THE DEAF MUSICIANS

After losing his hearing, a piano man finds new musical life. Lee plays piano with a combo at a jazz club. One night, his bandmates notice that he’s not hearing their notes; he’s afraid to admit that he’s losing his hearing. Eventually, the combo has to let him go. On the subway, Lee spots an ad for a school for the deaf. It’s a very cool place, and he finds he loves sign language. He and his new friends from the school have jam sessions, using sign language instead of instruments. They practice regularly; when they add a singer named Ellie, they’ve got a hot new combo that entertains commuters in the subway station. Lee’s happy again, as a deaf musician. Seeger and Jacobs’ hep narrative is studded with phonic gems (“Bomp,” “Phip,” “Doodle-bop-bop”), and Christie’s colorful paintings have a strong 1950s feel. An unusual story, both stylish and uplifting. (author note) (Picture book. 4-8)

Pub Date: Oct. 1, 2006

ISBN: 0-399-24316-X

Page Count: 32

Publisher: Putnam

Review Posted Online: May 20, 2010

Kirkus Reviews Issue: Sept. 15, 2006

Did you like this book?

No Comments Yet

An accessible introduction to coding rules that also easily entertains.

HOW TO CODE A SANDCASTLE

A girl named Pearl programs a (rust-proof) robot to help her build sand castles in this new addition to the Girls Who Code organization’s book program.

The last day of summer vacation is Pearl’s last chance to build a sand castle. All her prior attempts have fallen victim to comic mishaps (such as a “moat” contributed by dog Ada Puglace). For backup, she brings her robot, Pascal, with whom she breaks down the full task—building the sand castle—into small problems: finding a place to build via specific instructions, gathering sand via a sequence (and more efficiently with a loop), and decorating the castle via an IF-THEN-ELSE statement. After she works out the kinks, the oncoming tide throws Pearl for a new loop—literally, as she reuses her previous computer code while adding a moat feature to handle the tide. The cheerful mixed-media illustrations and warm color palette fit both the subject matter and the can-do spirit of the book. The computer science terms are demonstrated in clear, concise ways, allowing them to be mined for humor (such as Pascal’s attempts to place the sand castle in unsuitable places until Pearl learns to be very specific), and serve the story without feeling obtrusive or too much like lessons. The backmatter gives fuller explanations of the terms. Pearl has brown skin and textured, black pigtails, and the other beachgoers are racially diverse.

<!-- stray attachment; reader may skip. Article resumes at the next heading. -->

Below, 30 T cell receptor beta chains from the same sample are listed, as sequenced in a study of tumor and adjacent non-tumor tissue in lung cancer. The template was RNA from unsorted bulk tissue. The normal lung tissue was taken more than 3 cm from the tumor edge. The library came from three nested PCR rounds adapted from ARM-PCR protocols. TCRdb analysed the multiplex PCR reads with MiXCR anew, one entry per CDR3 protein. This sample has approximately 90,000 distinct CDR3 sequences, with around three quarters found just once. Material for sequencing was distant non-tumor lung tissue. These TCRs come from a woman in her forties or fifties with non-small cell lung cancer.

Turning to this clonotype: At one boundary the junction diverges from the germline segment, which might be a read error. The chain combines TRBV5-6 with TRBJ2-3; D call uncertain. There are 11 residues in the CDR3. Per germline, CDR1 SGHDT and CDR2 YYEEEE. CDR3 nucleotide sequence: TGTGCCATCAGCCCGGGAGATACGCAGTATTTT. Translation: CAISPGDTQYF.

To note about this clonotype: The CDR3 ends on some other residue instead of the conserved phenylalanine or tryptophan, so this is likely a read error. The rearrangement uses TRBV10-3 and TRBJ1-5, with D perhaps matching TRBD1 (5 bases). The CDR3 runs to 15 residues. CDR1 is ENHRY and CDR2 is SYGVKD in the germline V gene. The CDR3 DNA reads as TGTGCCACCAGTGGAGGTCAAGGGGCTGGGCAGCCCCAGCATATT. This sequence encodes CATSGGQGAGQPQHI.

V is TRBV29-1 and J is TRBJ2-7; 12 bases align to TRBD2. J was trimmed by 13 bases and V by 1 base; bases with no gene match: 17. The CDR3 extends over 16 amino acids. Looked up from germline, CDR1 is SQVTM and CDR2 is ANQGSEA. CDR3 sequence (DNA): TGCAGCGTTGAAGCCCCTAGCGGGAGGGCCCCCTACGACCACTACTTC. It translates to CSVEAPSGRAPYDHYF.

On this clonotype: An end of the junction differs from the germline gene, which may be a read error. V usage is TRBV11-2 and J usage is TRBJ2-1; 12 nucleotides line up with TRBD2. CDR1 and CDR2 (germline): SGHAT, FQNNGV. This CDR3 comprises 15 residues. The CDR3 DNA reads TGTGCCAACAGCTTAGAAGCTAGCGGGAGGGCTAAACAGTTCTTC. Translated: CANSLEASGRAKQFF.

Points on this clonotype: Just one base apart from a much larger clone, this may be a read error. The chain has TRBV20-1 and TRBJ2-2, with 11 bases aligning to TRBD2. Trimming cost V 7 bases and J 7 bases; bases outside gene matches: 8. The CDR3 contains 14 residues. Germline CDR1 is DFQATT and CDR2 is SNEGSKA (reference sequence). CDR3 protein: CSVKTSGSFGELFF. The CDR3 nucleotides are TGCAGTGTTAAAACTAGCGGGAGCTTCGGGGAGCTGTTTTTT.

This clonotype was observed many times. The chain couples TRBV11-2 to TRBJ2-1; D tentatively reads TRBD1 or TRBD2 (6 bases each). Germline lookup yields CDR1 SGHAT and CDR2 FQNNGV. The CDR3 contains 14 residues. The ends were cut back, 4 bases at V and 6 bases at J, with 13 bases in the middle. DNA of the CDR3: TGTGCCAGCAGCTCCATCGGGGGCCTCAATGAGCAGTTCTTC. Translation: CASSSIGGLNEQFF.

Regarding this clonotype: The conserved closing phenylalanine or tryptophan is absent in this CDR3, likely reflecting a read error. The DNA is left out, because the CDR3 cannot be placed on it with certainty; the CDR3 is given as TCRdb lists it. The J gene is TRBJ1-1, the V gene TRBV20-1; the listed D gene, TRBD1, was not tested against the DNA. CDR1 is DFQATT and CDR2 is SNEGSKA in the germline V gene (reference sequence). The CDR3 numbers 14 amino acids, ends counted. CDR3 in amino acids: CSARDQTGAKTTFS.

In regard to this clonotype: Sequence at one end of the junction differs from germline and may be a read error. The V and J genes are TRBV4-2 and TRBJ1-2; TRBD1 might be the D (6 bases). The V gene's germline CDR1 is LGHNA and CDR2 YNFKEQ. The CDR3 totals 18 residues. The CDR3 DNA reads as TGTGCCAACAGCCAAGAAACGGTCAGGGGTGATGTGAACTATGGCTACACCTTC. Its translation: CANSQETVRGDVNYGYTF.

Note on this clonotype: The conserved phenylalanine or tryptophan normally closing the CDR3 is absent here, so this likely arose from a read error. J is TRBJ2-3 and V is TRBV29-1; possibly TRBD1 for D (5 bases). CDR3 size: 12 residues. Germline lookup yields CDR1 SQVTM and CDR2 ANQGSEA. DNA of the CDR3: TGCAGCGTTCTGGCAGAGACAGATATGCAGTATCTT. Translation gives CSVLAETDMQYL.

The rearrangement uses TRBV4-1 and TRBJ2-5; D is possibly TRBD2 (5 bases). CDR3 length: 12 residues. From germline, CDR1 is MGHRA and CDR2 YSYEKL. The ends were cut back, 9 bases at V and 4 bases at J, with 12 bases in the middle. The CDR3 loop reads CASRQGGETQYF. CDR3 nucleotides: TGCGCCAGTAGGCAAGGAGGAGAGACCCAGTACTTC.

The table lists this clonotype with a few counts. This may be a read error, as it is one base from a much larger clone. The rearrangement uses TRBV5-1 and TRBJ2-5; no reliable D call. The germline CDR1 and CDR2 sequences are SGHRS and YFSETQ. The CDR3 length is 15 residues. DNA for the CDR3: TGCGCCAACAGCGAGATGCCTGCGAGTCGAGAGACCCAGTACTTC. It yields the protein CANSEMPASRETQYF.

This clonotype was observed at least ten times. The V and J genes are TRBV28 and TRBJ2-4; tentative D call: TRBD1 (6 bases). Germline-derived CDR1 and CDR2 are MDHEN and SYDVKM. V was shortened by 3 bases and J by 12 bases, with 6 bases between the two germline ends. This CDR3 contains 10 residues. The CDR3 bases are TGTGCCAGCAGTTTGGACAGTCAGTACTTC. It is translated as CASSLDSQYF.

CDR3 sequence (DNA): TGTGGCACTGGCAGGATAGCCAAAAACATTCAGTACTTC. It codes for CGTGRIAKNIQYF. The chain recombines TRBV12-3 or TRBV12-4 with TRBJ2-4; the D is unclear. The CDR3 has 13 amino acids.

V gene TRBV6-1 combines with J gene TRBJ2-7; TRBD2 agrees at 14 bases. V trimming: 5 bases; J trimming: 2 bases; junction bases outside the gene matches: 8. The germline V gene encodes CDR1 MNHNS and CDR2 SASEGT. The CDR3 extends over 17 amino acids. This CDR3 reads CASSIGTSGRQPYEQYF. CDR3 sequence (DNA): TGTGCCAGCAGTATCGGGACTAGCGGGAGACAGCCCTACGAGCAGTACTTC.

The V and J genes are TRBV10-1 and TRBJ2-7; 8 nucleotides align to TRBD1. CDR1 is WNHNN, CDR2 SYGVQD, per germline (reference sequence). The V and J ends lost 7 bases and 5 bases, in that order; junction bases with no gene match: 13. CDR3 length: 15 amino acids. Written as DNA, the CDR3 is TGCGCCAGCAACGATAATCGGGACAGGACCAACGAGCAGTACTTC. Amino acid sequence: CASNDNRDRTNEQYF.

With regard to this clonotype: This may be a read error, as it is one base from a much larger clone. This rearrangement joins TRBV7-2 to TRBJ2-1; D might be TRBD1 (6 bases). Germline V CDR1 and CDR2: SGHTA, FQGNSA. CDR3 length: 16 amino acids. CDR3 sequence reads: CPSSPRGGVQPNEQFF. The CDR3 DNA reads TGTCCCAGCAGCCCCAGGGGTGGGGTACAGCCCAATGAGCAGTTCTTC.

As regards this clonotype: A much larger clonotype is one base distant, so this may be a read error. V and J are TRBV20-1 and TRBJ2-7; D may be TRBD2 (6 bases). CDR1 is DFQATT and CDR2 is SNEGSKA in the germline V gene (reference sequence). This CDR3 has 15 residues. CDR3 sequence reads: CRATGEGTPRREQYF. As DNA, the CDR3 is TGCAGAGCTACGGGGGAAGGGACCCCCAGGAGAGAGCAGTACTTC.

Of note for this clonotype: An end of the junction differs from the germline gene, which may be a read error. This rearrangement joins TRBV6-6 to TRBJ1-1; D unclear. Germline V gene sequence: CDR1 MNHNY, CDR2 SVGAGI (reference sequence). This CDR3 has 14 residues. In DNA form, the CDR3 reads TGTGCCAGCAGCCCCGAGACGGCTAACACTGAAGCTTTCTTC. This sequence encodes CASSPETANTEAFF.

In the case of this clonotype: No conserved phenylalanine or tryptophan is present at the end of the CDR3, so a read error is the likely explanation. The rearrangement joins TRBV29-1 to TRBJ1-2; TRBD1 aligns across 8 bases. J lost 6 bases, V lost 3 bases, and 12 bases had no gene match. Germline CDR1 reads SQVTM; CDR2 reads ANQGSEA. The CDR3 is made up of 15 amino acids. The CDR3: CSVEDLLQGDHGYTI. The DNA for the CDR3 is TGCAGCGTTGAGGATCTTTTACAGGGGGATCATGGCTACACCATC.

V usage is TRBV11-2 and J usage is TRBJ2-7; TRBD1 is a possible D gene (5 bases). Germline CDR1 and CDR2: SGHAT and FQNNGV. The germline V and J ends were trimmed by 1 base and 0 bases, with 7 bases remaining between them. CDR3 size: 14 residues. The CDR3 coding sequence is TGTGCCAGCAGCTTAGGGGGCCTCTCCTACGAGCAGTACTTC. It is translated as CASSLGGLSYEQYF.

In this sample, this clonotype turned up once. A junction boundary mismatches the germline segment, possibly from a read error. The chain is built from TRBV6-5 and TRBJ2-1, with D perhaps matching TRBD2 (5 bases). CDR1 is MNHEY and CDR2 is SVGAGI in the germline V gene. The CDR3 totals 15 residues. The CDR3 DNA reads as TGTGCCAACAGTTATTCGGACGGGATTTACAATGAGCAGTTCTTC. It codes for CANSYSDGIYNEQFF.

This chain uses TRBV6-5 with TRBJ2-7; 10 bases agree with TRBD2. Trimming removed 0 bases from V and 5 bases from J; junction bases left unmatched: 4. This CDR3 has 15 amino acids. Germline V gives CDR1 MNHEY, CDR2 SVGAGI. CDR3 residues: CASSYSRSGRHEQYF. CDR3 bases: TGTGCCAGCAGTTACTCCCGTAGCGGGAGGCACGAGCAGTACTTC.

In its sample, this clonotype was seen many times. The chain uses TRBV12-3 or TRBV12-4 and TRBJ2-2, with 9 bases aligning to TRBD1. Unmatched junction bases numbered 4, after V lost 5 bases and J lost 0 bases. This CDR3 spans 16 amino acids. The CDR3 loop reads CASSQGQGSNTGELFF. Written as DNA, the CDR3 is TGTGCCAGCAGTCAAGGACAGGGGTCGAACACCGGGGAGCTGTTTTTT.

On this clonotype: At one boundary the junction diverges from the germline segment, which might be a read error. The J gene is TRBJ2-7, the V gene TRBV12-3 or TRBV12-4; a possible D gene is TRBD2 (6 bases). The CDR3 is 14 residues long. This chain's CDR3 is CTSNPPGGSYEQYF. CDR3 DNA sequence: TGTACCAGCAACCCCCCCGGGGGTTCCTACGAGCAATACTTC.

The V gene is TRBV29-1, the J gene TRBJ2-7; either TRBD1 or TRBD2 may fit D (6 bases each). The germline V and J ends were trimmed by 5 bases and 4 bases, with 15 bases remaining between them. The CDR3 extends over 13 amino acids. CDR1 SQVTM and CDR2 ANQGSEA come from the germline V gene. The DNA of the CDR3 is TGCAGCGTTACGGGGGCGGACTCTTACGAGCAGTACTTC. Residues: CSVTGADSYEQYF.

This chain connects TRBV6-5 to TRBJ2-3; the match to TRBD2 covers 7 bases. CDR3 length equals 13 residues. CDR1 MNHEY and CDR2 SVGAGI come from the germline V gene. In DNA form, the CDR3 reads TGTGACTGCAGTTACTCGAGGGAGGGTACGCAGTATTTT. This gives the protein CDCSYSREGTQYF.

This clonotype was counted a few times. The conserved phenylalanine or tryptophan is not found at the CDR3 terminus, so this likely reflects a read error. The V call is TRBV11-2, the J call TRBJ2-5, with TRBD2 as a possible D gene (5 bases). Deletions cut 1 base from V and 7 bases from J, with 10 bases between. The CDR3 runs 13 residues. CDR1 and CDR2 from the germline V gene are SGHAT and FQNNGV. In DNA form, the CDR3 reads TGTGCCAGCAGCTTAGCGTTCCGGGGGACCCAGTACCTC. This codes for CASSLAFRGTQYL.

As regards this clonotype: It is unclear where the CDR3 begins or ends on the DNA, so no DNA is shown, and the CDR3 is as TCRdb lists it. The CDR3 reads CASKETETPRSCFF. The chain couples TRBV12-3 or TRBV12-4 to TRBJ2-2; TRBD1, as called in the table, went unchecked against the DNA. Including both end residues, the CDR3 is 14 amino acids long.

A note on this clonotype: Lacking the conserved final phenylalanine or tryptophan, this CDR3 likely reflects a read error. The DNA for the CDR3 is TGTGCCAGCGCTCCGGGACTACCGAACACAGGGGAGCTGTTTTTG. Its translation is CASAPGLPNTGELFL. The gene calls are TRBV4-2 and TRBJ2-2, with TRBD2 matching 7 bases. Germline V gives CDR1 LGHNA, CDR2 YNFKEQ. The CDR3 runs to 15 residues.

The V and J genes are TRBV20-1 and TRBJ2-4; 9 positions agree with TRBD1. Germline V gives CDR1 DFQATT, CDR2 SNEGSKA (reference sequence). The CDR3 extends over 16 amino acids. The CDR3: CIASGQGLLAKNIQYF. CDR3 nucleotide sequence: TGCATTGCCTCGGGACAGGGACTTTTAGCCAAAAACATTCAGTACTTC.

An accessible introduction to coding rules that also easily entertains. (Picture book. 4-8)

Pub Date: May 15, 2018

ISBN: 978-0-425-29198-6

Page Count: 44

Publisher: Viking

Review Posted Online: March 4, 2018

Kirkus Reviews Issue: March 15, 2018

Did you like this book?

No Comments Yet

AMAZING GRACE

Grace loves to act out her favorite stories, taking every part from Joan of Arc to Mowgli. But when her class learns that they will be doing Peter Pan, the other kids tell Grace she can't have the lead: Peter's neither black nor a girl. Fortunately, Nana and Ma have contagious confidence in Grace's ability, and at the tryouts the class also agrees that Grace is best. It's easy to catch the wholesomely assertive spirit here—as Binch does, in this excellent debut, with her detailed, realistic watercolors; vibrant Grace almost springs from the page. (Picture book. 4-8)

Pub Date: Sept. 1, 1991

ISBN: 0-8037-1040-2

Page Count: 32

Publisher: Dial Books

Review Posted Online: June 24, 2010

Kirkus Reviews Issue: July 15, 1991

Did you like this book?

No Comments Yet
more